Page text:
When you think of Holland, you probably don’t think about rock & roll music. Holland has other more famous stereotypical things like windmills and tulips and wooden shoes. But like every culture, the Dutch need their rock stars. It doesn’t happen very often, but once in a blue moon a rock group pops out of the woodwork to captivate the country and rock their socks off. Arguably the most famous, and biggest, band to come out of Holland would be the legendary Doe Maar. Plying their trade by creating a solid form of reggae and ska topped off with Dutch lyrics (a novelty at the time), Doe Maar quickly found themselves on the receiving end of some Beatlemania type hysteria. Sold out shows, a merchandising craze in the form of buttons, and screaming girls. Lots of screaming girls. Doe Maar got so big that eventually, much like the Beatles, threw in the towel and disbanded for many years. When making music ends up not having much to do with making actual music, I can imagine it becomes quite a drag. Nobody want to be a puppet, am I right?
But in their day, Doe Maar was BIG.
Fast forward to twenty years later. The late 1990’s and early 2000’s. Two guys from The Hague accidentally forge a musical partnership and the rock band Kane is born. Possessed of a sound that encompasses the big guitar rock of U2 with the angsty intensity of Pearl Jam, Kane got very big, very fast.
Riding on the coattails of that success, the band’s front man Dinand and its lead guitar player, Dennis, arrived at our language school to brush up on their English. Being the founders of the band, Dinand and Dennis had grand plans and the big, bad world awaited. They knew their sound was “international” enough, and they already sang in English so it made sense that they aspired to take their sound over the border. Which meant that they needed to be ready do interviews, and concerts, and everything else a band does, in the English language.
As it turned out, the boys in the band arrived for their first day of school on a national holiday in the Netherlands: Queen’s Day. Former Queen Beatrix’s birthday is a beloved Dutch holiday which was then celebrated every year on April 30th. It’s a glorious day, one in which the entire country turns orange, flea markets abound, and Dutch people from all walks of life get terribly drunk and fall of their bikes. It’s one hell of a party. Queen’s Night, the evening before Queen’s Day is pretty raucous as well. DJs and live music fill the cities and villages and, in many cases, the festivities proceed until well into the wee hours.
Such was the case for Kane’s mysterious and charismatic lead singer the night before he arrived to start working on his English. I was scheduled to teach him at 10.30 which was also my first lesson of the day. Truth be told dear reader, my own liver was feeling rather pickled on that particular morning, so I was shaking off some cobwebs myself. But when it came time to teach Dinand, he was nowhere to be found. This wasn’t uncommon as students often struggled to find their way on Mondays, the first day of lessons. So I went looking for him.
I found him passed out on a couch at the end of my floor’s hallway. This was a first.
The throngs of insurance salesmen and logistics experts that I most often taught had the tedious habit of not passing out on couches at precisely the time that I’d be teaching them. They most often showed up early and hovered near my doorway until I invited them in (which, more often than not, annoyed the shit out of me). I found it quite that endearing that the rock star I was about to teach was sleeping off his hangover on a couch inside the school. Ha! Classy move, rock star! You get an “A for effort” as we say in America.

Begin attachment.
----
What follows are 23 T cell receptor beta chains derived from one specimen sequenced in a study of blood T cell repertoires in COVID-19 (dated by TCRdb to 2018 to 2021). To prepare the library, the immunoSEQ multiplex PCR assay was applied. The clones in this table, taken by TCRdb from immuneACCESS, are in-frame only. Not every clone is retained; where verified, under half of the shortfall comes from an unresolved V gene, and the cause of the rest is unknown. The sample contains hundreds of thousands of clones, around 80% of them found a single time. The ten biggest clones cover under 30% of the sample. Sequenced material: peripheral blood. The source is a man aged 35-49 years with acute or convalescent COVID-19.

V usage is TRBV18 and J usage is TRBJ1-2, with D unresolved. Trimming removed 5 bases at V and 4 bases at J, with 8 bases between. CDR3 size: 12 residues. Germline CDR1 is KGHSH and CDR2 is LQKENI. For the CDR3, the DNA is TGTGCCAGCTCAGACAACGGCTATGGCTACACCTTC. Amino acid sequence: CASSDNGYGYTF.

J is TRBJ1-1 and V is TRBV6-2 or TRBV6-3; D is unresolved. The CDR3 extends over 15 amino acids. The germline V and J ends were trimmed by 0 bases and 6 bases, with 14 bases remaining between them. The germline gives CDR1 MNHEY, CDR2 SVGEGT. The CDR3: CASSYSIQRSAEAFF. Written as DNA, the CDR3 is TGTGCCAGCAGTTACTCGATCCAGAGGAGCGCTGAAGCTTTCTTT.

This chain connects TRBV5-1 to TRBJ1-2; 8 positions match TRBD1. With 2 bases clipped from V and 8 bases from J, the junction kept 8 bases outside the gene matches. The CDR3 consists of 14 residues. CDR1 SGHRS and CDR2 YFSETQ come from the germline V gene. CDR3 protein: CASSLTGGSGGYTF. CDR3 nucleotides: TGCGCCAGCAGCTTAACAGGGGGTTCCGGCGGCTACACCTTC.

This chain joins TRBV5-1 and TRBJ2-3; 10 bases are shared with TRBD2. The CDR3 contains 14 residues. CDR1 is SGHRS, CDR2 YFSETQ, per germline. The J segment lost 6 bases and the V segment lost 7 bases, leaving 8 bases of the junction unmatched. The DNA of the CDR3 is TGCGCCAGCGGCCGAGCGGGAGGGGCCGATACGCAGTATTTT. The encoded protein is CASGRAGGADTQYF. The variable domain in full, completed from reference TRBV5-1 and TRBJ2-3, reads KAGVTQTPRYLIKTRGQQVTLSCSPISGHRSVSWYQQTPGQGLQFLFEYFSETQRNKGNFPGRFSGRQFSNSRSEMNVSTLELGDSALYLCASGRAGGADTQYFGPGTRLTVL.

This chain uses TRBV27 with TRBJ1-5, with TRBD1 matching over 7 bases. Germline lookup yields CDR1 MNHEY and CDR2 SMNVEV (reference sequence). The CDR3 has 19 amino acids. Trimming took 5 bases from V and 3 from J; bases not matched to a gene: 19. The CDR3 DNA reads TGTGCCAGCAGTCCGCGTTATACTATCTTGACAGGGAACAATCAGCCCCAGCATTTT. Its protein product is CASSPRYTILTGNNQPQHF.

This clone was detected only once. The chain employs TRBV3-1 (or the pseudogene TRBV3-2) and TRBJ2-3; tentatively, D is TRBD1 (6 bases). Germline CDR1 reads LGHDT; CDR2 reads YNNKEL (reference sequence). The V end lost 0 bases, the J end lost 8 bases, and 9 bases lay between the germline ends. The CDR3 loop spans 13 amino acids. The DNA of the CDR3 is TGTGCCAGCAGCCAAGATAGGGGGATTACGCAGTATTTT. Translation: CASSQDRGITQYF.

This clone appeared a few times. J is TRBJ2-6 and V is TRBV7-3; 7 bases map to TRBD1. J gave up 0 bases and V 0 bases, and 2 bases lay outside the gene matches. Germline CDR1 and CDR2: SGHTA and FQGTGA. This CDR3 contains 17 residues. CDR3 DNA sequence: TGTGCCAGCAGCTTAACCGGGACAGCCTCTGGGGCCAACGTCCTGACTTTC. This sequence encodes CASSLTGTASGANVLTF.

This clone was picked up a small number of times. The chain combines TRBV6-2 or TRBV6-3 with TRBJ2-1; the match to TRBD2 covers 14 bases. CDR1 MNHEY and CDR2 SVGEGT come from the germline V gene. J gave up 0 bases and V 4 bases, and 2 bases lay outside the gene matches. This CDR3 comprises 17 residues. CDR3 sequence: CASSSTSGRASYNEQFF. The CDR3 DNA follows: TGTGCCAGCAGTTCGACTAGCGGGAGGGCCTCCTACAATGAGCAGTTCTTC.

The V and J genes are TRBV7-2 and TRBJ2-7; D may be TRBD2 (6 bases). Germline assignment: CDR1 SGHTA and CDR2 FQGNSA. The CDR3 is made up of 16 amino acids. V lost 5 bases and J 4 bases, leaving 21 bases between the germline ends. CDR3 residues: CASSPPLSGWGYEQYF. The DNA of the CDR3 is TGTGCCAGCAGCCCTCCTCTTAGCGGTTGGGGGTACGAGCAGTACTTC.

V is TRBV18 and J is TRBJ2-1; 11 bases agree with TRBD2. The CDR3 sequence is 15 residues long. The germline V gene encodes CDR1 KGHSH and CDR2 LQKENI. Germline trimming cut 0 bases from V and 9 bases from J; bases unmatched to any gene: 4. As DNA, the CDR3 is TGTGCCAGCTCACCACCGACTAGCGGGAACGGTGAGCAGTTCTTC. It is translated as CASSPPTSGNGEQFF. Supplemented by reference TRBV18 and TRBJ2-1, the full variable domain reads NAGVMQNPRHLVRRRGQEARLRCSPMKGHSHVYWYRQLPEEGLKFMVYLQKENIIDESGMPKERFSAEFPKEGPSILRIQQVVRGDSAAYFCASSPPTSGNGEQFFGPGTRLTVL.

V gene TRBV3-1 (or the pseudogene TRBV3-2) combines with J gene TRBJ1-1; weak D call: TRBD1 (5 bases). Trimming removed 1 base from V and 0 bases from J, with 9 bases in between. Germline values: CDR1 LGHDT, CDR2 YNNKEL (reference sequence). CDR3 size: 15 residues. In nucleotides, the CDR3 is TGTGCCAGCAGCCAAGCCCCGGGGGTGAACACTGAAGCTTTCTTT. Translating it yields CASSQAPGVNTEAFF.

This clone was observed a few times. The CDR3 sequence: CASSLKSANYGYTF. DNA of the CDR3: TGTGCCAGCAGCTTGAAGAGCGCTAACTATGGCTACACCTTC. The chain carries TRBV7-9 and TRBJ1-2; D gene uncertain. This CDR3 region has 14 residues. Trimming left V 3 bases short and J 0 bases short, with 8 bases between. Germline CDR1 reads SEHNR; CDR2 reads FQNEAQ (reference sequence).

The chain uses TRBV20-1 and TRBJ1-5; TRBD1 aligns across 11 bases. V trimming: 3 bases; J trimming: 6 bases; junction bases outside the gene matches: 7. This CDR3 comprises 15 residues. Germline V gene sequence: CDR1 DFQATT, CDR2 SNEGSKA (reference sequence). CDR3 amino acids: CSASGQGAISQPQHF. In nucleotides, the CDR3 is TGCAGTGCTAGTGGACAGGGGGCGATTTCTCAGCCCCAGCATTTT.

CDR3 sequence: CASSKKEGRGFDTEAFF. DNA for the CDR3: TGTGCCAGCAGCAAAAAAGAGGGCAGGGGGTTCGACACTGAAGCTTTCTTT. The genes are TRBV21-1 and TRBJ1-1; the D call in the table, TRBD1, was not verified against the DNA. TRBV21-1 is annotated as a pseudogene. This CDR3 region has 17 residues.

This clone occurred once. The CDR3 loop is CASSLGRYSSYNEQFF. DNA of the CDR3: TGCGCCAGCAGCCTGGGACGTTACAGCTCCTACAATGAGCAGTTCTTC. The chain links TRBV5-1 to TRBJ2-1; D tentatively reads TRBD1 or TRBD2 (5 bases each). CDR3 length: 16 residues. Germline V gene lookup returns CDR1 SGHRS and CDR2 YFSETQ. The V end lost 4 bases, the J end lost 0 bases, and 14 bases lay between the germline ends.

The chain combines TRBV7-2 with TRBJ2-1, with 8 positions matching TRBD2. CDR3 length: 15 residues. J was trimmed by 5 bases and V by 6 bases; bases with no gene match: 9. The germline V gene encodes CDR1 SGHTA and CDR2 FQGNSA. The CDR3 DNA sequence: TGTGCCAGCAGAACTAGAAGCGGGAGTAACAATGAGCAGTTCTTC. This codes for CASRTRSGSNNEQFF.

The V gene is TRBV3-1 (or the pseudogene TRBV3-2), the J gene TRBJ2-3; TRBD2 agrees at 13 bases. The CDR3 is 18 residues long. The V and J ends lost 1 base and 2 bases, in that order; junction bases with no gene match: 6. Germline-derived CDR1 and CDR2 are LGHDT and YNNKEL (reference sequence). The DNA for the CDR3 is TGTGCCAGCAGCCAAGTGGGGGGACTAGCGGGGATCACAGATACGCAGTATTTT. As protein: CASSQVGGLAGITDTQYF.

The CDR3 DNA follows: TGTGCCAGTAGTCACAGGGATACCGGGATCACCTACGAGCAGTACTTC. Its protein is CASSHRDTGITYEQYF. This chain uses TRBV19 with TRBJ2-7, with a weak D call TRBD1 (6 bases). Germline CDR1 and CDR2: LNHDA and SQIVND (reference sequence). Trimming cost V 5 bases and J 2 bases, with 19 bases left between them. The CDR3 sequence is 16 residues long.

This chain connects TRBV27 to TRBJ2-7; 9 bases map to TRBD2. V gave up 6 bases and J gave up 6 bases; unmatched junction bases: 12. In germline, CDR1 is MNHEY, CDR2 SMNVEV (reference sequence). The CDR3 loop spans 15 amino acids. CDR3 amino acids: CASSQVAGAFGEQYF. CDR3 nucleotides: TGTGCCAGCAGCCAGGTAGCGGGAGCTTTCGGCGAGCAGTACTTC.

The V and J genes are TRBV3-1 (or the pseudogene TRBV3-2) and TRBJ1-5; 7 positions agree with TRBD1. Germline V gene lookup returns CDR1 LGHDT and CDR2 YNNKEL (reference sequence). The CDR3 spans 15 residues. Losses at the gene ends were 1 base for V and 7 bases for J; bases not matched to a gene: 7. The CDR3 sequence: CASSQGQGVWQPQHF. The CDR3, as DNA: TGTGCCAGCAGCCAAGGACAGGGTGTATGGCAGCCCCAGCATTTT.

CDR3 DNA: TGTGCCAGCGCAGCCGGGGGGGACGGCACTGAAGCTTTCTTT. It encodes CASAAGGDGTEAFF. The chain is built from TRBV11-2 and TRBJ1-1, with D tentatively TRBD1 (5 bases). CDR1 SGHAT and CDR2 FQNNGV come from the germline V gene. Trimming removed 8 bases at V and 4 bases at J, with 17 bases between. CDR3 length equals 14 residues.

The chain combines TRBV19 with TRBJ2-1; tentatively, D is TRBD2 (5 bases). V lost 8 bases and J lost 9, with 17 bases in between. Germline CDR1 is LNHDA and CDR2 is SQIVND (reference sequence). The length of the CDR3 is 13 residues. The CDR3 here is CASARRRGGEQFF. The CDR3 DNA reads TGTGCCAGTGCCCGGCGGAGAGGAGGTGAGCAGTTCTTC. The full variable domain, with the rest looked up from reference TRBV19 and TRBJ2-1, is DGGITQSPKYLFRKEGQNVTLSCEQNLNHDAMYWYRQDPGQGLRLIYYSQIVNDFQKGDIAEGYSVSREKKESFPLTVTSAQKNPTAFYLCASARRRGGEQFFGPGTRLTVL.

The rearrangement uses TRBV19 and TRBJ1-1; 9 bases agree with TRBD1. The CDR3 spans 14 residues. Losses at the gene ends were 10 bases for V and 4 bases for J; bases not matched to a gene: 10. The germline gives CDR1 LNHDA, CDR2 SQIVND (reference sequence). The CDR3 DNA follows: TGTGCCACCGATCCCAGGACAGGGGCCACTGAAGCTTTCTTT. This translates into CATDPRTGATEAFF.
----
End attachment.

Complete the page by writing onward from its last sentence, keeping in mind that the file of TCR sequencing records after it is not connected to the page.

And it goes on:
I didn’t need to wake him up and ask him if he was Dinand. Every single person within 100 square miles of this joint knew exactly who he was.
But I did have to wake him up. I reached out and nudged his shoulder, absolutely clueless as to how he would respond.
His eyes darted open and he sat right up. He had definitely been sleeping.
I reached out my hand and introduced myself, “Hi. My name is Dave. I’m your teacher this morning.” I said. “Can you believe they’re making us work on Queen’s Day???” I added, hoping to break the ice.
With God as my witness, Dinand, the biggest rock star to come from Holland in a long time, answered with these unforgettable words:
“Well, I’m here aren’t I?”
Now before you misconstrue his words and think that maybe he was just trying to explain that he was now awake and ready to get started with the English lessons, I urge you to reconsider. Over time, I grew to like and respect Dinand during our time together, he is a good soul, but his remark at that very moment was 100% cocky rock star smokescreen. He was attempting to tell me that if he was to be gracing us with his presence, we better goddamned well be open on Queen’s Day!
It was an inauspicious beginning.
I invited him into the room. He schlepped himself off the couch, running a hand through his longish, dark hair and followed me in silence to my teaching room.
I decided to give him the benefit of the doubt. Maybe he was insanely hungover and not entirely aware of what he said? Maybe his response was a defense mechanism that signalled his struggle to deal with his massive fame? Could it have been that he needed some kind of introductory manouever to weed out the brown nosers and gold diggers from the rest of the well meaning population? I’d forgive you for thinking that he was just being a dick, but as I learned throughout our lessons, he isn’t a dick. I’m not sure the reason for this strangest of first meetings with Dinand, but it wasn’t my job to create a confrontation (which is a good job for a guy like me as I’ve never had a problem deferring to the biggest ego in the room). My job was to welcome him, make him feel safe, and get him speaking English.